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Since I have been told that Xcode automatically scales down an image to non-retina when I only have the @2x form in my project, it seems unnecessary to create the other image. This made me create my apps without the non-retina images.

But recently I had a discussion about this issue, and was told that the quality of the image (on non-retina devices) won't be as good if I don't separately save a non-retina image.

Is this true?

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2 Answers 2

up vote 7 down vote accepted

Yes it's true, the quality won't be as good, but it's also not a good idea to just use @2x for a few other reasons.

  1. A simple resize of a retina image might not be the best way to keep the semantics of an image. For example, an icon may look great at the right size in @2x, but when reduced in size, it's hard to distinguish what the icon is. A such, your regular sized image might be a slightly different icon, that is lower in resolution but easier to determine its meaning.

  2. The image is held in memory when being used. A @2x image is 4x the resolution of a normal image, and as such will take up around x4 the memory. Devices like the iPad 1 and 3GS (that have non-retina displays) have a limited amount of memory, and not much of it spare. As such, the retina images will take up a lot more of the memory available, and your app/device will not perform well.

  3. Similar to point 1, but the resizing done for @2x images to fit correctly on a 1x screen is very naive, and does not perform any sampling to make the image look nice. For example, when shrunk down the image may be very aliased and rough. If you had a regular image file, that is derived from the @2x version, you can perform your own sampling and resolution reduction methods, to make sure it looks the way you want it to be.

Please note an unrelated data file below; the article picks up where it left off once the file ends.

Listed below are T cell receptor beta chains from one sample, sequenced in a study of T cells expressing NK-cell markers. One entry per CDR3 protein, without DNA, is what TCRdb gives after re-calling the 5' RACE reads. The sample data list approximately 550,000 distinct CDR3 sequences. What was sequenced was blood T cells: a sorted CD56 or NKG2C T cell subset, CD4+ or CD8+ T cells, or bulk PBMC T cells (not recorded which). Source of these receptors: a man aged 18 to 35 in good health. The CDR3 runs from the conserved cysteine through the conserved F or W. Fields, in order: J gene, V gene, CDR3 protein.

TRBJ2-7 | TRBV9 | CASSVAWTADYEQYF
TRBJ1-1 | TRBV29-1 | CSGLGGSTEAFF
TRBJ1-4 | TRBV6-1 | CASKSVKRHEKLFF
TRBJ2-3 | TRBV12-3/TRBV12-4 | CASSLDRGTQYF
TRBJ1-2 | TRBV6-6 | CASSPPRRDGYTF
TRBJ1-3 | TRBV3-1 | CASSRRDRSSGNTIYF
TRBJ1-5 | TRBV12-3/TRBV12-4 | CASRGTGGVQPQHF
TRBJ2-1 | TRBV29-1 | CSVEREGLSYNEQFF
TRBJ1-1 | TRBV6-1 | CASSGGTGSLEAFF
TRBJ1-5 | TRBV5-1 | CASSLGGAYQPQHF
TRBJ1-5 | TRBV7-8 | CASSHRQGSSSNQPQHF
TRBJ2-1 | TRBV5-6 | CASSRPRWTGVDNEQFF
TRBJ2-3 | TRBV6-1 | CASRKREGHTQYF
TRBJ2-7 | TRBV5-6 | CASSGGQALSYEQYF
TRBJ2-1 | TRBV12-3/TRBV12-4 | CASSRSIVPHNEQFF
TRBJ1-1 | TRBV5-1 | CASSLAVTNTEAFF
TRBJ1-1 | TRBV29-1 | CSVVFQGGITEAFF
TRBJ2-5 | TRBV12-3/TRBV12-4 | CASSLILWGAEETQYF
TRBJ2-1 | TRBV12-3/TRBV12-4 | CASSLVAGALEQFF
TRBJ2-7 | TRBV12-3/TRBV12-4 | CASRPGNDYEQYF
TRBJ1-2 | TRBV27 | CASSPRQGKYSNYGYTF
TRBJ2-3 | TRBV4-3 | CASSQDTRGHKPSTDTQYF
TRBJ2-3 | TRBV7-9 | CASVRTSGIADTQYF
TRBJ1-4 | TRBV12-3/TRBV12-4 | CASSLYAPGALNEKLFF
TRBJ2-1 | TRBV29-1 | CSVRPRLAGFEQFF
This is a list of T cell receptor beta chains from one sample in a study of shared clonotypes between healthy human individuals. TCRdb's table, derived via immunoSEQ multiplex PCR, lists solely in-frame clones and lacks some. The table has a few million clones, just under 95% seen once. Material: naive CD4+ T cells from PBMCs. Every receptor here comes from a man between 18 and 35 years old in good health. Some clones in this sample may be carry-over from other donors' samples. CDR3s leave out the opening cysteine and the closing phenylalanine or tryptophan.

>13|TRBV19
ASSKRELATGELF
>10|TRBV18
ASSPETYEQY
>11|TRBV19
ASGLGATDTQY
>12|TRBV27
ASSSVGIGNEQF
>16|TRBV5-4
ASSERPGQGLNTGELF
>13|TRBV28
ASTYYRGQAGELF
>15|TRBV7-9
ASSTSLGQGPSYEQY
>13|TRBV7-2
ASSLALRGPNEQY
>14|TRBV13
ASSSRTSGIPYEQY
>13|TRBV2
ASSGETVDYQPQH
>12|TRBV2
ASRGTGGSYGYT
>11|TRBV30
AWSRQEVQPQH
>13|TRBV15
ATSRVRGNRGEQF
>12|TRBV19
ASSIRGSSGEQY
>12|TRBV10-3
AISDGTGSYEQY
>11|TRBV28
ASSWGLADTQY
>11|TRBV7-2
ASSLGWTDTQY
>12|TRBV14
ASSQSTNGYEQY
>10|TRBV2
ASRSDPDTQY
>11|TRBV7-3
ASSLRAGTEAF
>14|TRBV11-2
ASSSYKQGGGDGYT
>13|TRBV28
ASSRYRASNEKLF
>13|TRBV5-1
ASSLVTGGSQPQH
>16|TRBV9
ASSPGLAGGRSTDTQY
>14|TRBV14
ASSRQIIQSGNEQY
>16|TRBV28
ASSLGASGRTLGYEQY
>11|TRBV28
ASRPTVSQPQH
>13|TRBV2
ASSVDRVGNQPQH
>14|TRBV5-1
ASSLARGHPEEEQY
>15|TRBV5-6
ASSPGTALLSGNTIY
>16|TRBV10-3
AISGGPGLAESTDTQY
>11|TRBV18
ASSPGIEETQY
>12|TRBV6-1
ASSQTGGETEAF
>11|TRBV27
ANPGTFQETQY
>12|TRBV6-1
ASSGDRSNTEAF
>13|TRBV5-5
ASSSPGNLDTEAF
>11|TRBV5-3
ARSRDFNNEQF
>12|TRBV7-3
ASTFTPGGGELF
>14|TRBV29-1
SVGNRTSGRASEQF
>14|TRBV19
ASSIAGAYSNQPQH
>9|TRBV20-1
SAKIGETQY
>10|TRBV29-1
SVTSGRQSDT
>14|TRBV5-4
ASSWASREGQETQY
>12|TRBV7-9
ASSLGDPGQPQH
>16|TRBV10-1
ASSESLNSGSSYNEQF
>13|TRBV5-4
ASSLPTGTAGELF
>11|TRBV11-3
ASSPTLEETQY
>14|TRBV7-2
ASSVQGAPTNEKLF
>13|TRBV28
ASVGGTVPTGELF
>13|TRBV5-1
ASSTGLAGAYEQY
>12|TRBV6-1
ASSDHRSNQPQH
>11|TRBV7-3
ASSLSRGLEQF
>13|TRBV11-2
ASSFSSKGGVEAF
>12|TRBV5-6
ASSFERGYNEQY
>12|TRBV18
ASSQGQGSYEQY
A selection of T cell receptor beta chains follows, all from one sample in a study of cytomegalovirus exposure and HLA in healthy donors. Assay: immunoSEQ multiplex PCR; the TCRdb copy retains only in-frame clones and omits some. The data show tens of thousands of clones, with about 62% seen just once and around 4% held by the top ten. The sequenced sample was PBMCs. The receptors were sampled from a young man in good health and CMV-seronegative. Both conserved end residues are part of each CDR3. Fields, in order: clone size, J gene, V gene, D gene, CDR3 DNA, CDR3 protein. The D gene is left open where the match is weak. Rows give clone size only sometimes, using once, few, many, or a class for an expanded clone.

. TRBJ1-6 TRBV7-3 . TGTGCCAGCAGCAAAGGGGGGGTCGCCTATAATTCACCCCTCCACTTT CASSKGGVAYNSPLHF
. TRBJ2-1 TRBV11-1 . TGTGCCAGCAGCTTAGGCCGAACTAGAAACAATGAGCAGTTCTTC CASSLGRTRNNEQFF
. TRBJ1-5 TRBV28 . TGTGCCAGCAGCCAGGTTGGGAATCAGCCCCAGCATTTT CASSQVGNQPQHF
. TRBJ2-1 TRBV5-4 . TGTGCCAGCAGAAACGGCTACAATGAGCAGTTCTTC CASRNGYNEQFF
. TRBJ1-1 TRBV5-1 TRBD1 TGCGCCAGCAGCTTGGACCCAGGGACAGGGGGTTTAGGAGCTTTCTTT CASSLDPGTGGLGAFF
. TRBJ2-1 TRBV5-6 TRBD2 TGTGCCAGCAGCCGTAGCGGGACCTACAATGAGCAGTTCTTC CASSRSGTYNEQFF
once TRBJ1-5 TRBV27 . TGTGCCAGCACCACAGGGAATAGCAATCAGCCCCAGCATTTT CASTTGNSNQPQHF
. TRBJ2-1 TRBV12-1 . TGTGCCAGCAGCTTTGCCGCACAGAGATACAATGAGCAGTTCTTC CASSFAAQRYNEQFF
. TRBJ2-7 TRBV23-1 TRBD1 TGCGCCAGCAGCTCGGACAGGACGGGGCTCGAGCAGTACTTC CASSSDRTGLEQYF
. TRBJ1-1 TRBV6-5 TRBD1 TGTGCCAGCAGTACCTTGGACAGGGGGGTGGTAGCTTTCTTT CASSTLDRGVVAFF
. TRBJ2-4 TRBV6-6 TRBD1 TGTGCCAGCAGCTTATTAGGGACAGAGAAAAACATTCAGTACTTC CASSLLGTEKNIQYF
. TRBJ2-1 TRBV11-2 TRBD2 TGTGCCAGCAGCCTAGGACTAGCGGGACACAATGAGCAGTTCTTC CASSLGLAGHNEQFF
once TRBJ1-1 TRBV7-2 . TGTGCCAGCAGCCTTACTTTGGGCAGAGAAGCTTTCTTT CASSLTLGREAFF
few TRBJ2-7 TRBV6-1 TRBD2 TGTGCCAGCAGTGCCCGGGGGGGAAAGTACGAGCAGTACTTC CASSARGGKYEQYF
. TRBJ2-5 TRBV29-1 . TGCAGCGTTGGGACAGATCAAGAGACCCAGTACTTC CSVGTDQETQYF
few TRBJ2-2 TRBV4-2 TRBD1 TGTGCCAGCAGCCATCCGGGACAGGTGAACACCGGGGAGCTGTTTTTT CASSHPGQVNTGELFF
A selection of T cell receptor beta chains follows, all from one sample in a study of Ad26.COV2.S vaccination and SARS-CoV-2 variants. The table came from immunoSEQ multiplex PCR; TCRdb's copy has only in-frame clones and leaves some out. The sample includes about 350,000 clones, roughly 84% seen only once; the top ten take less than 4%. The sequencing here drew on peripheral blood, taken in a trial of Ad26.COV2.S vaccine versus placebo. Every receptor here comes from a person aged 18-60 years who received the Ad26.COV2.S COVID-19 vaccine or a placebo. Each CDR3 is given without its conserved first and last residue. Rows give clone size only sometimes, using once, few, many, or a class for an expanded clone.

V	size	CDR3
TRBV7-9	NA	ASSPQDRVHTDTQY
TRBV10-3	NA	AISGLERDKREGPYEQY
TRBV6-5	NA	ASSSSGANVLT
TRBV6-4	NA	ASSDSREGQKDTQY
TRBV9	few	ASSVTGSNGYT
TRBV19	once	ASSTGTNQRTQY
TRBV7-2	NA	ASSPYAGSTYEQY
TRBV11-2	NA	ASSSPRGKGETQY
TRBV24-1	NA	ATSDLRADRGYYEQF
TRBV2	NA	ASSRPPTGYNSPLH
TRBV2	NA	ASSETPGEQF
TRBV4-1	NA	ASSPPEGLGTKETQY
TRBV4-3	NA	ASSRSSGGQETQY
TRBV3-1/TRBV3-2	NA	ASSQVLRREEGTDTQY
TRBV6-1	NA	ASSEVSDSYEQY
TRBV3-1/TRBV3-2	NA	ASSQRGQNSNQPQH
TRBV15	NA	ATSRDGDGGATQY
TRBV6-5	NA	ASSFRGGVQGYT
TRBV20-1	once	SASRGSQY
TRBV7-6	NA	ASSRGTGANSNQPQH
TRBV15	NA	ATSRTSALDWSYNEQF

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For our iOS application we have an (overly) obsessive designer who spent a lot of time designing assets independently for retina and non-retina resolutions and I asked him why he spent so much time on each instead of essentially 'down/up scaling'. He had some excellent points along the lines of 'if you want your assets to look good on both retina and non-retina you need a person to make intelligent decisions about your asset paths/outlines'.

Take for instance a 57x57 button or icon with a 2px outer border, a 4px white inner border and a shadow. If you simply scale that up to 114x114 the 'path' or line of those borders are scaled up to 4px and 8px which can cause two problems

  • at the new size 4px and 8px may be too thick, you need to look at the asset and decide that perhaps 3px and 5px makes more sense
  • the anti-aliasing of the corners may no longer look right, they may be too thick or too thin

He showed me what an asset looks like if you just scale it up/down vs him actually spending time finessing it and it was a pretty dramatic difference. A lot of his points are summed up well in this article

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